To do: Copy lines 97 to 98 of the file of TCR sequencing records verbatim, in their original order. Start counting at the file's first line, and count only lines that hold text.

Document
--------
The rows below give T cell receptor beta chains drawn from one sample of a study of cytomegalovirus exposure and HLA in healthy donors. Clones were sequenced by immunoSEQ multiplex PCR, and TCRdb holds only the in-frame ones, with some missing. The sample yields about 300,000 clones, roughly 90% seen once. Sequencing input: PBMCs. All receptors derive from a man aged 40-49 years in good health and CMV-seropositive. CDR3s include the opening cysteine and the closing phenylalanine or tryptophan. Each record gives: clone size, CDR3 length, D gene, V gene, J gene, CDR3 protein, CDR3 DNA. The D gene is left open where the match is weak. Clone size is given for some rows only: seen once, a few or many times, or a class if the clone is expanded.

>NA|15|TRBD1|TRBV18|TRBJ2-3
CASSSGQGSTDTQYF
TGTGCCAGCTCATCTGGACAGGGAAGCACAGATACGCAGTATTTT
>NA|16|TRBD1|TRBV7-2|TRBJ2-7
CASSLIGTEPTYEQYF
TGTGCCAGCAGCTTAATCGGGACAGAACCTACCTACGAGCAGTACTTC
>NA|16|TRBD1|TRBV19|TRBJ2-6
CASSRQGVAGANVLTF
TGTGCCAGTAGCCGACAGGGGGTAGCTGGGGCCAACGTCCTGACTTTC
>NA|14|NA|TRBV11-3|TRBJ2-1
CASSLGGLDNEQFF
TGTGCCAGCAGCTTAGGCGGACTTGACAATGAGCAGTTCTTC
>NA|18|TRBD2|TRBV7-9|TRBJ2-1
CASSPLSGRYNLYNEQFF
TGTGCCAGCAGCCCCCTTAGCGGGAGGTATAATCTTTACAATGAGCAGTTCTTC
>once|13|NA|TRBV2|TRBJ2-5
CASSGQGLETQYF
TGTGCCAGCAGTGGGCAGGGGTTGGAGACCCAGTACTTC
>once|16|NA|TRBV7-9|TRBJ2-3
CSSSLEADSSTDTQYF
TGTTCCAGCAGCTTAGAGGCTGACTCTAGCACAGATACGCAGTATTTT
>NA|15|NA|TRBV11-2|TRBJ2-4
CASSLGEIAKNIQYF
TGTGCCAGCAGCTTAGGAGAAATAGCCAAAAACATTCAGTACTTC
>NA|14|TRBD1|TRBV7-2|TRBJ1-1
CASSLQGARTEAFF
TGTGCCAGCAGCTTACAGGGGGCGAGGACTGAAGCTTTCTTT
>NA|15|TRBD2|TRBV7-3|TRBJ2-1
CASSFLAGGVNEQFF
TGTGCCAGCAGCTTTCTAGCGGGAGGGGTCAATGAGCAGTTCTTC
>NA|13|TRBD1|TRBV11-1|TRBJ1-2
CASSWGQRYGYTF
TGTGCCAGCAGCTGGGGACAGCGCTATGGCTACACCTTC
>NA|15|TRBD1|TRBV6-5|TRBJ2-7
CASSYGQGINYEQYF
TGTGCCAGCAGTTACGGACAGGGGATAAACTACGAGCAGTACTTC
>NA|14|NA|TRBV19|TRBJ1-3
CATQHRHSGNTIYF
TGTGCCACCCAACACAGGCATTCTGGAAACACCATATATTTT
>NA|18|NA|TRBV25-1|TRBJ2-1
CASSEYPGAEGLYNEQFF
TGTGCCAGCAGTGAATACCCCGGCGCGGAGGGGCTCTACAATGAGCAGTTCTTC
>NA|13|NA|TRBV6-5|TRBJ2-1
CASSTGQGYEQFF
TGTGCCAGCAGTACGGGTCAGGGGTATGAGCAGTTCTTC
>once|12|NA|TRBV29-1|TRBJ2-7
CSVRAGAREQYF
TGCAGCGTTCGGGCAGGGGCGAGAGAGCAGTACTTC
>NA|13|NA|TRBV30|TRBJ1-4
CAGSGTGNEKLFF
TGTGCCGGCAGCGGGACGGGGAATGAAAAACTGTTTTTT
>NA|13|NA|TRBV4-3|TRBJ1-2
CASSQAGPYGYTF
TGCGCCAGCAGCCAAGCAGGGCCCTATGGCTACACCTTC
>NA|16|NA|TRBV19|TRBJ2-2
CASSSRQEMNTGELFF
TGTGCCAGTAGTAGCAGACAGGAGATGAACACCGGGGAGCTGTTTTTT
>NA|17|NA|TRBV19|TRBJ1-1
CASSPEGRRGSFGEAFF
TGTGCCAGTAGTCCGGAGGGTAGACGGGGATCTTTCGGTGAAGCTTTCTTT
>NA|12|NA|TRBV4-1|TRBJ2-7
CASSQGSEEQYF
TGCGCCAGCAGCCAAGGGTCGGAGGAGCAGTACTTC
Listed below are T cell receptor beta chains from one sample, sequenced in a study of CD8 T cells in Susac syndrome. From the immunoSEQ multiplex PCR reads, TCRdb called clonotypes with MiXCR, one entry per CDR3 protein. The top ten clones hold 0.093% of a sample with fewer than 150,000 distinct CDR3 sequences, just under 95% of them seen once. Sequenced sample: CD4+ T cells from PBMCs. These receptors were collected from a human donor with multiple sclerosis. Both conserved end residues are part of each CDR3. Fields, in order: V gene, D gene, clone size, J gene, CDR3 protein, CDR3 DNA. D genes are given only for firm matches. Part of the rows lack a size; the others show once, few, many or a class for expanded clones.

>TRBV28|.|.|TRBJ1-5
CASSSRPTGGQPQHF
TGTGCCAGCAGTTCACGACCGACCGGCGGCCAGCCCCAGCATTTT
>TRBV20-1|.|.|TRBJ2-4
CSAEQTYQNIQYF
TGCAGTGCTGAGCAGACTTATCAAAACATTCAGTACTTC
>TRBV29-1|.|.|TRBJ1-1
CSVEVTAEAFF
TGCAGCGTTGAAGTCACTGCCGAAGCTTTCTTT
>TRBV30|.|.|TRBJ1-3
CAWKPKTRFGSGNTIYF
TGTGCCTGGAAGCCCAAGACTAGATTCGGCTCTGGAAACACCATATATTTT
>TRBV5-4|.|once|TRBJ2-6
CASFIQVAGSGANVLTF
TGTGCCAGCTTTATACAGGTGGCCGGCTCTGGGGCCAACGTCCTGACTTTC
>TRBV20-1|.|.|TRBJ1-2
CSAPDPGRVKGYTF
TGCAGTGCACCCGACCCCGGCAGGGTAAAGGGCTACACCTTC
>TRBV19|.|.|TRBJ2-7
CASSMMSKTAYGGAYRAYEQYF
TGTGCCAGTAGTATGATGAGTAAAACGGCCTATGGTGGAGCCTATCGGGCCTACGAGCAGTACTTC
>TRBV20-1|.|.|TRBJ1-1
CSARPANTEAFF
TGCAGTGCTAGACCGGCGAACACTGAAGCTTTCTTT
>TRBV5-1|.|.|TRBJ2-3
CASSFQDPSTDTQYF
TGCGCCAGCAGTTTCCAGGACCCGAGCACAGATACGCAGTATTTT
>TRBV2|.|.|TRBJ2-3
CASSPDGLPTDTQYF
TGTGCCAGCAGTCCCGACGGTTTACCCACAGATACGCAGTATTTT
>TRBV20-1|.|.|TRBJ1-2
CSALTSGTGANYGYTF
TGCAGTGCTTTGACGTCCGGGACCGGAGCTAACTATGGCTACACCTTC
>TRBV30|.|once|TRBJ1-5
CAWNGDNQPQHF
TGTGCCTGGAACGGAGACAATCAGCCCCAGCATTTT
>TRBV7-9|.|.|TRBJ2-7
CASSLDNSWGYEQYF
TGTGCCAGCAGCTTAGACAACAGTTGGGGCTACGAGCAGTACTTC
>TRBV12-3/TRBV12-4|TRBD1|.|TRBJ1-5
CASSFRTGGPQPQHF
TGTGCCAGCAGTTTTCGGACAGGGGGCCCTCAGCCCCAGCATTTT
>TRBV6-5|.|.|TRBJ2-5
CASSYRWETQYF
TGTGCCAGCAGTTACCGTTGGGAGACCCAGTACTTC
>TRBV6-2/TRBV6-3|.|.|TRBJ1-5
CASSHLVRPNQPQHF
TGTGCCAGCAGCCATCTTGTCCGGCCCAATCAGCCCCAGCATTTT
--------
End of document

CSALTSGTGANYGYTF
TGCAGTGCTTTGACGTCCGGGACCGGAGCTAACTATGGCTACACCTTC